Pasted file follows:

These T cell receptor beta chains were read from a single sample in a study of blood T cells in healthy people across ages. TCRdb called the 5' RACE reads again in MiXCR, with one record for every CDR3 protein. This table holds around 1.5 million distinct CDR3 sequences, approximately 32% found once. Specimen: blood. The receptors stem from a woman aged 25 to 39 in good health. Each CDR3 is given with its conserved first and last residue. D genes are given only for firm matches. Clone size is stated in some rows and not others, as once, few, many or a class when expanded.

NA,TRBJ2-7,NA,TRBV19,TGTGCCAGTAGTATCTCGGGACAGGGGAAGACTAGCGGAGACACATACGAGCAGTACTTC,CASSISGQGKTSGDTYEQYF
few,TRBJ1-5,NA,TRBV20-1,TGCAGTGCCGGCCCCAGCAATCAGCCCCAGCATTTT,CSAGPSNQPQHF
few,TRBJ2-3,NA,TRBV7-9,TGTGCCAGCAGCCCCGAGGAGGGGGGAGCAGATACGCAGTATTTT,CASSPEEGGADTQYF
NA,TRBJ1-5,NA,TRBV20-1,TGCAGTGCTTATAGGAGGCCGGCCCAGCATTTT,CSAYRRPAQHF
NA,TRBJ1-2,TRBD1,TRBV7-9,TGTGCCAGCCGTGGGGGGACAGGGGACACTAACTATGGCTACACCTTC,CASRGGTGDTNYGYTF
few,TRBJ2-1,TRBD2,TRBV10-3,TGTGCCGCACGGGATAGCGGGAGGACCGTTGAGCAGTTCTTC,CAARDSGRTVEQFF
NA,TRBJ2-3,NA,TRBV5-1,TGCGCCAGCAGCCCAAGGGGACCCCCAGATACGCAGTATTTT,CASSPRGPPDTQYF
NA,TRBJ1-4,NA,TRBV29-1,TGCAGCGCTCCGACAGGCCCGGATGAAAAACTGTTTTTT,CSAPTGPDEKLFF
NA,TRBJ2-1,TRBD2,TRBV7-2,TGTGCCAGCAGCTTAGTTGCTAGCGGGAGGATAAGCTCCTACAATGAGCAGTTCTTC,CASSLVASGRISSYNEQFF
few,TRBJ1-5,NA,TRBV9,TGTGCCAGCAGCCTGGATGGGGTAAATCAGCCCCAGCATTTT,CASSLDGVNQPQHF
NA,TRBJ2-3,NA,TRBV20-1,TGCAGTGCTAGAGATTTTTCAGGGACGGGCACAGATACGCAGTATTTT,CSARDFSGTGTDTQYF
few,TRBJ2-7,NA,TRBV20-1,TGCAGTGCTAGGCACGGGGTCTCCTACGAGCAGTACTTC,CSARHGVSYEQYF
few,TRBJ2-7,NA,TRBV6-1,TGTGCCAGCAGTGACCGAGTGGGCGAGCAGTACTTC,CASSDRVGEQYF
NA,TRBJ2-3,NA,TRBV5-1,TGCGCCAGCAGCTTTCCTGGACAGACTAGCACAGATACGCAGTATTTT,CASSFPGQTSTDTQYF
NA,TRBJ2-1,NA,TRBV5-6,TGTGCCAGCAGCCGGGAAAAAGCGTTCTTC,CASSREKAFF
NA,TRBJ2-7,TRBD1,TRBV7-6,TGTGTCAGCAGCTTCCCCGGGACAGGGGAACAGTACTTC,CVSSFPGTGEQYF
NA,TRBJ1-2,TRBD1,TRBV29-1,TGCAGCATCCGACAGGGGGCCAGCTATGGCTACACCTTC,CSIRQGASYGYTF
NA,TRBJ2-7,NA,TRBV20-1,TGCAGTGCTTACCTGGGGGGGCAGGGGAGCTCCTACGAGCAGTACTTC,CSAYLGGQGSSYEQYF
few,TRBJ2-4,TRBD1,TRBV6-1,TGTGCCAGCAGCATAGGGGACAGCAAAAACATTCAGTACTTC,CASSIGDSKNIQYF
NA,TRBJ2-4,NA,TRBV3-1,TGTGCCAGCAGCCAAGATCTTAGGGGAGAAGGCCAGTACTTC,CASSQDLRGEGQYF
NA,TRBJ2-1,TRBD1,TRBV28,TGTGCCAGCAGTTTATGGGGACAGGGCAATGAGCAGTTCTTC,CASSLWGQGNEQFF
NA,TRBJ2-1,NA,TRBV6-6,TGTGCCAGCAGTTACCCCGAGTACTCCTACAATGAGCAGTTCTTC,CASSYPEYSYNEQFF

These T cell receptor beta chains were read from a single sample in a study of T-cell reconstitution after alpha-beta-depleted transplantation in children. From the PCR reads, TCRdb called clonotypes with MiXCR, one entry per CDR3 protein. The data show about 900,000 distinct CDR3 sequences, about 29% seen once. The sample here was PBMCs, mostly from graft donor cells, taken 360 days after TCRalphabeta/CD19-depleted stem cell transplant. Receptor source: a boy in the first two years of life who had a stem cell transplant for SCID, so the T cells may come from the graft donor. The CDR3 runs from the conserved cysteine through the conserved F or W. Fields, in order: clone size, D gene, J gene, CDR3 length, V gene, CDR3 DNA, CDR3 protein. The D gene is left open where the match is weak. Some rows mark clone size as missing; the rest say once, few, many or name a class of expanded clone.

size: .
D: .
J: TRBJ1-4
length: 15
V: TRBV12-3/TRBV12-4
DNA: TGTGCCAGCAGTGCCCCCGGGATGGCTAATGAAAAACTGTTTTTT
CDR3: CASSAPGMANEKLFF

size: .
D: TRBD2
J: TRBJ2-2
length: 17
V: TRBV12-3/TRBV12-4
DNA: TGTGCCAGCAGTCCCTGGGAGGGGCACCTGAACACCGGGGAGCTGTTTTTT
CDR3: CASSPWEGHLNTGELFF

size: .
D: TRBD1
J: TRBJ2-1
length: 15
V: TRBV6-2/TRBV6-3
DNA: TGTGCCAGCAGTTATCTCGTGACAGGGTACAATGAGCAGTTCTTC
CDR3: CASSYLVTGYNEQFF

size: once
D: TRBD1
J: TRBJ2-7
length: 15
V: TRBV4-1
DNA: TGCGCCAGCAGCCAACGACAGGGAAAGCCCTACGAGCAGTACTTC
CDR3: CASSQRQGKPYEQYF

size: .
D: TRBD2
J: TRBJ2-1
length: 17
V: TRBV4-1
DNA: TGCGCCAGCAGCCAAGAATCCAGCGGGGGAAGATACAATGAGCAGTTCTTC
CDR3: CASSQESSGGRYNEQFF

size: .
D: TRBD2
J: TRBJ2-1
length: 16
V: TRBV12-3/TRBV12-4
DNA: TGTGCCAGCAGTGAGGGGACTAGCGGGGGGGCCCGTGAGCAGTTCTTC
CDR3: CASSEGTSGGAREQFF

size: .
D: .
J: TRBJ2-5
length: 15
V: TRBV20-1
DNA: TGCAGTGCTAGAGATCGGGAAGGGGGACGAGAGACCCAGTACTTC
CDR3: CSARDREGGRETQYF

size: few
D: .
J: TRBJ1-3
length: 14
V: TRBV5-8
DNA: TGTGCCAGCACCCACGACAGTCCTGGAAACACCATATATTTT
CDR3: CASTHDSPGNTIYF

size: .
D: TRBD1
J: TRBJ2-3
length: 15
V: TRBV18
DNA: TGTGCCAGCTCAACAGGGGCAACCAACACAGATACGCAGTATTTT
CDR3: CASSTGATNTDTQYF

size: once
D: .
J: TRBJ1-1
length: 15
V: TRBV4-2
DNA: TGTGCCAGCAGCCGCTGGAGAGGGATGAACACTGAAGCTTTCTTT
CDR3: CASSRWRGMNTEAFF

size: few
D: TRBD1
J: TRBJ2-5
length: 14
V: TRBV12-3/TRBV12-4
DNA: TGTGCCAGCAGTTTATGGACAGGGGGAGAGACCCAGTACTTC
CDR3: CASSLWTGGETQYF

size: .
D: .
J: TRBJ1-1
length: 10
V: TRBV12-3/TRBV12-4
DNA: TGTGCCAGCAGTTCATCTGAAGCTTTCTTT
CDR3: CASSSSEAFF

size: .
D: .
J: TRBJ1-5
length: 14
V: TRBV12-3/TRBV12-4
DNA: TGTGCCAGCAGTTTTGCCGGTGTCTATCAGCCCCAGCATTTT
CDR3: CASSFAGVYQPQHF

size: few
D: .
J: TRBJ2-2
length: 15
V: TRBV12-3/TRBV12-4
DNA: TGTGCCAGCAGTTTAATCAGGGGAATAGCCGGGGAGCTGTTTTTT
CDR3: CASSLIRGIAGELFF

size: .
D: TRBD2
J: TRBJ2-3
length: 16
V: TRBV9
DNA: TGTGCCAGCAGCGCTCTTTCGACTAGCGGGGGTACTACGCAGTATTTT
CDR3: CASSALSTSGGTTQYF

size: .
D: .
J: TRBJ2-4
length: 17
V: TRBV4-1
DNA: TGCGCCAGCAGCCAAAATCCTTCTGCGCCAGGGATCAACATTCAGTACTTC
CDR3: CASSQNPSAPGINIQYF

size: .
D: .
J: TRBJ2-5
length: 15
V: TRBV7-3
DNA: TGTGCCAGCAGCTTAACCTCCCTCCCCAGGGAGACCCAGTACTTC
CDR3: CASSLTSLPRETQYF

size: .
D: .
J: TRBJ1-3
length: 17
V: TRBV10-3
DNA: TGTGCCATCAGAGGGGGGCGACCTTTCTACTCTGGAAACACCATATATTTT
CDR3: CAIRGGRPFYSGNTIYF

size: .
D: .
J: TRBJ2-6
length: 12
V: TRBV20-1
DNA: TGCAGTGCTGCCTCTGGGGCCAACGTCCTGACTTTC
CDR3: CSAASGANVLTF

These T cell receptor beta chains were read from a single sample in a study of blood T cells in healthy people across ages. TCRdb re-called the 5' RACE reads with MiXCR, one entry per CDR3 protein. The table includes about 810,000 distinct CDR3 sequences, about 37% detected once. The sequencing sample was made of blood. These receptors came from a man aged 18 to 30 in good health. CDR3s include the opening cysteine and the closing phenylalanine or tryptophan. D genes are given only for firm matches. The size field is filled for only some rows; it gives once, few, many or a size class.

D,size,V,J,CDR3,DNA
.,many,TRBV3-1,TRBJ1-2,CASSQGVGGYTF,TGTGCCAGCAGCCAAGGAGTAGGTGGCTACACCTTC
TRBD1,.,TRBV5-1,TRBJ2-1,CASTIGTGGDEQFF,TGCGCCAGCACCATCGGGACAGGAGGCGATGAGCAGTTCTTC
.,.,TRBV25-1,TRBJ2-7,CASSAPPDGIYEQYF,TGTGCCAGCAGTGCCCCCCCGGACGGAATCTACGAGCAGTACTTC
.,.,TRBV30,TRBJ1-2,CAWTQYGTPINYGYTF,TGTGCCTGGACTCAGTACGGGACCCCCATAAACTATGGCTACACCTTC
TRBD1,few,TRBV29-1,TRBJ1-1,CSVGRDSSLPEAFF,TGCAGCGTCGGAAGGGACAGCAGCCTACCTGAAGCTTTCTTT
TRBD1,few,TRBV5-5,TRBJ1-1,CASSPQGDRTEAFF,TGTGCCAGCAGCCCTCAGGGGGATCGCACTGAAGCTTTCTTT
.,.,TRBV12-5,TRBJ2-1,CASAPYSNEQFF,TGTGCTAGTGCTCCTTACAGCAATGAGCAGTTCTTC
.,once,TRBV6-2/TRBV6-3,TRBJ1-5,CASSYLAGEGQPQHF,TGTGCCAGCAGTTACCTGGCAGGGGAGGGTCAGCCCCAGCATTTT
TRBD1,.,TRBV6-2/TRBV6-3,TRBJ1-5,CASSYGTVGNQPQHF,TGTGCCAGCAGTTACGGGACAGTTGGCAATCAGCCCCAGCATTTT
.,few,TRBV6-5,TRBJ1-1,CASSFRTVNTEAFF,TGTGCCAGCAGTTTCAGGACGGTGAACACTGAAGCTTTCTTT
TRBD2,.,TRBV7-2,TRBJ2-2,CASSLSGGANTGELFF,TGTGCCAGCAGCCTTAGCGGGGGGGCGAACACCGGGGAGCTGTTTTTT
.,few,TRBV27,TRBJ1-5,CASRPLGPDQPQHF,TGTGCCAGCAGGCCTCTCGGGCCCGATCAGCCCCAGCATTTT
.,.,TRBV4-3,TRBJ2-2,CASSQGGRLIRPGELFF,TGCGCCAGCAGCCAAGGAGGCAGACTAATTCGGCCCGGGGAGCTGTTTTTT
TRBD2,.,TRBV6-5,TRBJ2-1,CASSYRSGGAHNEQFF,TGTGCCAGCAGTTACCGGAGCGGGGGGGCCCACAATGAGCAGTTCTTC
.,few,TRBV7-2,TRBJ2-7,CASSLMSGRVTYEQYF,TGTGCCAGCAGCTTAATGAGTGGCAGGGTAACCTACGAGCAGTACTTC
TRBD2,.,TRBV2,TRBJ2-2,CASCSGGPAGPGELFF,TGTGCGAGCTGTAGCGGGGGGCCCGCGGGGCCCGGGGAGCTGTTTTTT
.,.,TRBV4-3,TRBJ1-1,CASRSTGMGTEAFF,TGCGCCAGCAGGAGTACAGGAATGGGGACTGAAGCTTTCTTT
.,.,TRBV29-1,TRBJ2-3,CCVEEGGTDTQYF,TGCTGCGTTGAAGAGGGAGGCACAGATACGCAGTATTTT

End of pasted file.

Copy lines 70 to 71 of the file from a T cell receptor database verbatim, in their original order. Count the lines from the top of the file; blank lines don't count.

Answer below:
length: 15
V: TRBV20-1